Yesterday, we ran an excerpt of an interview with the writer of 2017’s Leatherface; Seth Sherwood stated, among other things, that he’d like to make another Texas Chainsaw Massacre film, one that changes the focus to another member of the Sawyer clan, specifically Chop-Top (played by Bill Moseley) in The Texas Chainsaw Massacre Part 2 (helmed by original director Tobe Hooper, released in 1986). If you’re thinking “That sounds like a great idea!” you wouldn’t be the first. In fact, there already is a Chop-Top feature film. If you’ve never heard of it, there’s a very logical explanation: It was never released!
Related Article: “Leatherface” Scribe Wants to Make a Chop-Top Movie
All American Massacre was the brainchild of Tobe Hooper’s son William, who realized Moseley’s Chop-Top was a wellspring of potential terror. A 15-minute short film was expanded into an hour-long feature that served as both a prequel and a sequel to the original Chainsaw Massacre. The project was even scored by former Guns ‘n’ Roses guitarist Buckethead and slated for theatrical release in 1998.
The plot featured a journalist interviewing Chop-Top after he’s been apprehended for his part in the infamous chainsaw rampage. It includes flashbacks that included other members of his cannibal clan (presumably Leatherface and Grampa at least). While All American Massacre remains unreleased (and therefore highly coveted by Chainsaw fan) the Official Trailer can still be found on YouTube (below). Rumors swirl that complete versions of the film can be found through less legal sources, but the quality of those bootlegs is notoriously poor.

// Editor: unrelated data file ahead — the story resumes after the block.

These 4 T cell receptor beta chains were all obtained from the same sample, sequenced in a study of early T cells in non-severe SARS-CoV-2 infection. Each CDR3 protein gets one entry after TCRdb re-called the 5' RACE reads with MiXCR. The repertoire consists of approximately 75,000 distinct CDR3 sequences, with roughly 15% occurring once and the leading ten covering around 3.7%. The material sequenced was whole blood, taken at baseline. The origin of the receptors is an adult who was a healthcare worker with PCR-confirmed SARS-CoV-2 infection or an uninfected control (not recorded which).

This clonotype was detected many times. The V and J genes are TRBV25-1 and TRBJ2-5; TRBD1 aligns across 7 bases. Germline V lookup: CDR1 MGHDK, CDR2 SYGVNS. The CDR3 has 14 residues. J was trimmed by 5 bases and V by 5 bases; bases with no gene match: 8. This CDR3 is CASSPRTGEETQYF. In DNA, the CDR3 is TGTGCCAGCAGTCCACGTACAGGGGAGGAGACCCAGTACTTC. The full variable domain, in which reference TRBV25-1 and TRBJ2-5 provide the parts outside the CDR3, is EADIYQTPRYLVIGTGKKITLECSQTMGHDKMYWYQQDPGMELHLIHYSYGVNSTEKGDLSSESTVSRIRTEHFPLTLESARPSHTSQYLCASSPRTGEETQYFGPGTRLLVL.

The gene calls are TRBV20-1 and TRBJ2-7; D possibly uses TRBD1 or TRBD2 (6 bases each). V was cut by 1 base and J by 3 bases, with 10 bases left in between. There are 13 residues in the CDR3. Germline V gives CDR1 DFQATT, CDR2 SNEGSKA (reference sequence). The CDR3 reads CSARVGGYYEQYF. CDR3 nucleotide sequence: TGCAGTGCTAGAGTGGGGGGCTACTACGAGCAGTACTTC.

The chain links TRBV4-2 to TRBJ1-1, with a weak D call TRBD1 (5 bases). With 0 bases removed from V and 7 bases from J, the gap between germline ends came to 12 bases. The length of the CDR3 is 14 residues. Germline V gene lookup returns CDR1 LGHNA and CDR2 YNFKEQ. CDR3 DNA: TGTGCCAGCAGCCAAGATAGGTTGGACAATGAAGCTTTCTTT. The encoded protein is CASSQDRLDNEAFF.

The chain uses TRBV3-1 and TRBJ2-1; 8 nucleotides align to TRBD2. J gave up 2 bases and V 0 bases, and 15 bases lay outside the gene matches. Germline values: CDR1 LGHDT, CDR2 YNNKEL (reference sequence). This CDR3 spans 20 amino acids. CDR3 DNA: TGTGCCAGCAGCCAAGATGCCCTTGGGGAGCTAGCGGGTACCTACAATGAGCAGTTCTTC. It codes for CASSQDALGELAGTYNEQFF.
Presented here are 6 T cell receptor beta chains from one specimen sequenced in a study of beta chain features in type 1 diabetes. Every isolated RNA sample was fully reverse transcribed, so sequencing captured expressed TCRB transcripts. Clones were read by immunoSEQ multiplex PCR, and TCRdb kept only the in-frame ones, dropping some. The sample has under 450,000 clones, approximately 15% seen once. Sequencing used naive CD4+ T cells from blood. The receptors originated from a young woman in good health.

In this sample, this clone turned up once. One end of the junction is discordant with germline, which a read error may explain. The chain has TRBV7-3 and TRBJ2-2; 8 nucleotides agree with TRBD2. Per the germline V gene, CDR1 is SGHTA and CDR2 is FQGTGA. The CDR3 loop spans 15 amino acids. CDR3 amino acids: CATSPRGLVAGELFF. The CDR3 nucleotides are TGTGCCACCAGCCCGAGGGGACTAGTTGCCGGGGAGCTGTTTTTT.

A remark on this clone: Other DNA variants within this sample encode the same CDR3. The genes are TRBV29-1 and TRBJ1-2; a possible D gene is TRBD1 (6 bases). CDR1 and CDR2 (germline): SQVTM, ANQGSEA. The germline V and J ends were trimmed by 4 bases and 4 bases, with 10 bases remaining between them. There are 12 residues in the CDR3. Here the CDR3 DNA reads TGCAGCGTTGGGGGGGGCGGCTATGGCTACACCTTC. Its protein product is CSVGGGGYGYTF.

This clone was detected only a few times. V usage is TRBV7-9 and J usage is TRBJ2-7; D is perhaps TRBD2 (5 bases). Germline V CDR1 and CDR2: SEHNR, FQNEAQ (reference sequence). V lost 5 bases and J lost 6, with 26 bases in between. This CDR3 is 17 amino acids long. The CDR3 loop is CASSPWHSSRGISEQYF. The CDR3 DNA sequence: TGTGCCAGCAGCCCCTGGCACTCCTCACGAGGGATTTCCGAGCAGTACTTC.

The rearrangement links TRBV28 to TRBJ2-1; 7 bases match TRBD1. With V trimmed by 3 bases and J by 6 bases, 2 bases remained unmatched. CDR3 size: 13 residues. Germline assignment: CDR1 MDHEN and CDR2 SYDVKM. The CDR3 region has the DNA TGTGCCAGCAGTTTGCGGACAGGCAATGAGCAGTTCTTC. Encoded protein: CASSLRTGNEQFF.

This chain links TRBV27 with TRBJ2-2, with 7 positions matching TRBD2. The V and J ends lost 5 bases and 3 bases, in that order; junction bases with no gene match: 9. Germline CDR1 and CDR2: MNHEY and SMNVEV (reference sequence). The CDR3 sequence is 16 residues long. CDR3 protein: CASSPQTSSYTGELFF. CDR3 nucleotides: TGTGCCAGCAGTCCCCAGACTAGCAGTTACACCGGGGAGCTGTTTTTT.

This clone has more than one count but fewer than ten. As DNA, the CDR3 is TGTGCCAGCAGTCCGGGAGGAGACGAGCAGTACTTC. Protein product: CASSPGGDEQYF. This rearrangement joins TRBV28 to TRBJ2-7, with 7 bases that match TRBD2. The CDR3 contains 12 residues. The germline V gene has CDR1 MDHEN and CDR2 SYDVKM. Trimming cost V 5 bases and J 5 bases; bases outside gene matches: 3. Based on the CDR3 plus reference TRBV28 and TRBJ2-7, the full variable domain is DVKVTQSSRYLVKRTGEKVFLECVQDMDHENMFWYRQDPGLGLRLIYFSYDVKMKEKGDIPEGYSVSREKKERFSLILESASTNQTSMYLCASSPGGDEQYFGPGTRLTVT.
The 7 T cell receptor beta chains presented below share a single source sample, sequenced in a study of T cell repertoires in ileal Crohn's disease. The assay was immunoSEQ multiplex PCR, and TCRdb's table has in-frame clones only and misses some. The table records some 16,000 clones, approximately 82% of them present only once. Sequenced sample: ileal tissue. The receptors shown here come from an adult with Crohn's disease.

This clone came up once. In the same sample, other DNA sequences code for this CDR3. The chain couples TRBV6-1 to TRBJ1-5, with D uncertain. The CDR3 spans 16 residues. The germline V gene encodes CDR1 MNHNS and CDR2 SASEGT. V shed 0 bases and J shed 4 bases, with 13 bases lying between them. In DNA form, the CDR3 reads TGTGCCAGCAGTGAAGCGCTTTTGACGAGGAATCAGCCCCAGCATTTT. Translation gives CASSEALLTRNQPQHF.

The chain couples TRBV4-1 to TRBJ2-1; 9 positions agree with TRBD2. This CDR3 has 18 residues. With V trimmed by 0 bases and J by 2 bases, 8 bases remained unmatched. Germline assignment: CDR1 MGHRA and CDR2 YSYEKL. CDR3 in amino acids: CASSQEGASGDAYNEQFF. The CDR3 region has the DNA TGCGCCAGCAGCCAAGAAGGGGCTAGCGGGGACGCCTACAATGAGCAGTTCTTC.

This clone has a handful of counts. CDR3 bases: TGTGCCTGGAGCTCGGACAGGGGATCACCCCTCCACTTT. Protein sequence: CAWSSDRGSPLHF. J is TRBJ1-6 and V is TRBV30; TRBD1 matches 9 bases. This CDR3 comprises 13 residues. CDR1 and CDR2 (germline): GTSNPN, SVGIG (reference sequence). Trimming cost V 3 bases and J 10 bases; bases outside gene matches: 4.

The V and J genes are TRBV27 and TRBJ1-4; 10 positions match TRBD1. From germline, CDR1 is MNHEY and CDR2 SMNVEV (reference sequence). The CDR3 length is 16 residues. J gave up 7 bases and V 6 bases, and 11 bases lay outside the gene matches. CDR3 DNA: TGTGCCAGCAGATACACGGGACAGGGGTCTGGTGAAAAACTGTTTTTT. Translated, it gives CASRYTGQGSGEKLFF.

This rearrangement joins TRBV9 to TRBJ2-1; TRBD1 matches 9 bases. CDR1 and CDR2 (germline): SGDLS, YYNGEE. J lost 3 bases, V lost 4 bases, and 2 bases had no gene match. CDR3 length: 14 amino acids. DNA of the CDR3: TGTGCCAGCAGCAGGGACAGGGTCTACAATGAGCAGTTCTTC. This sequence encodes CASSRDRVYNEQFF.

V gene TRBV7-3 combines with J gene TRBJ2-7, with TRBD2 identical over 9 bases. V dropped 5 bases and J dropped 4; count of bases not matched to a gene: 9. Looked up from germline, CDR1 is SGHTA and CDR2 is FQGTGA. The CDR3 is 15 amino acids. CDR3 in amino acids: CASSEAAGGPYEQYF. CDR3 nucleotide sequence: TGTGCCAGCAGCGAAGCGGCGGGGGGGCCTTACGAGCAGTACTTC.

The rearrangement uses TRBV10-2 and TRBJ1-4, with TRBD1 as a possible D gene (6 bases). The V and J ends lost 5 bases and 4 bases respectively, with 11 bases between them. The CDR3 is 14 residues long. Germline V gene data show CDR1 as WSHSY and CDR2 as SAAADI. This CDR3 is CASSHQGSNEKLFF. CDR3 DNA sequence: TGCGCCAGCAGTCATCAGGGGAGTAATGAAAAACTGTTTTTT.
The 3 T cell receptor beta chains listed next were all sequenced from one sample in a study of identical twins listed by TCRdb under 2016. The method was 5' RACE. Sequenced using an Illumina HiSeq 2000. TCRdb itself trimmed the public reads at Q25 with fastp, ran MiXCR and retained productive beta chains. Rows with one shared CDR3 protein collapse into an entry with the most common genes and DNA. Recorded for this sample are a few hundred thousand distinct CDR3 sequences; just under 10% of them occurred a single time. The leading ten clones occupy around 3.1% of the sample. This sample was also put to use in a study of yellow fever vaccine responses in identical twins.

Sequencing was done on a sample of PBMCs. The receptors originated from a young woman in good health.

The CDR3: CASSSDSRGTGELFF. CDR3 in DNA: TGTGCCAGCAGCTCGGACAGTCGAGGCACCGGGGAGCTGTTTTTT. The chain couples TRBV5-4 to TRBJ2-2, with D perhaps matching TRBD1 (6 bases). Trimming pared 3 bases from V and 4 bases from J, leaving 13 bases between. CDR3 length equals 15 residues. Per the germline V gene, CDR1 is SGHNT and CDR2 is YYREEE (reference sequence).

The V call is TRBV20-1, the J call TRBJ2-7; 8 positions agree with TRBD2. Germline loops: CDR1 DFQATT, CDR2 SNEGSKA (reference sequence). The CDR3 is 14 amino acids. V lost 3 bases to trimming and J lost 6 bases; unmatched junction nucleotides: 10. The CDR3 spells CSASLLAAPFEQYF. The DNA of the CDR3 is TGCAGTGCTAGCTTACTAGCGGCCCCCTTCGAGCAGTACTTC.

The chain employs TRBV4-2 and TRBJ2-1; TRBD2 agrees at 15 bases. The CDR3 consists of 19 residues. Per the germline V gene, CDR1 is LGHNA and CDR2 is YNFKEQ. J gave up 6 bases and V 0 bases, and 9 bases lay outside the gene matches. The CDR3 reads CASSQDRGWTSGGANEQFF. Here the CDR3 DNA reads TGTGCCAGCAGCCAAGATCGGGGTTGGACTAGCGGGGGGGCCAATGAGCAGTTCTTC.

As for why All American Massacre never hit big (or small) screens, it’s anyone’s guess. The info on Wikipedia is scarce, as is a related item on ScreenRant.com that informed this article. A friend says the studio who owned the film rights at the time was afraid it would tarnish the franchise, but considering Texas Chainsaw Massacre: The Next Generation exists, that excuse hard to believe! It’s well loved, but let’s be real: Texas Chainsaw Massacre has always had a bloody awful reputation—and fans wouldn’t have it any other way!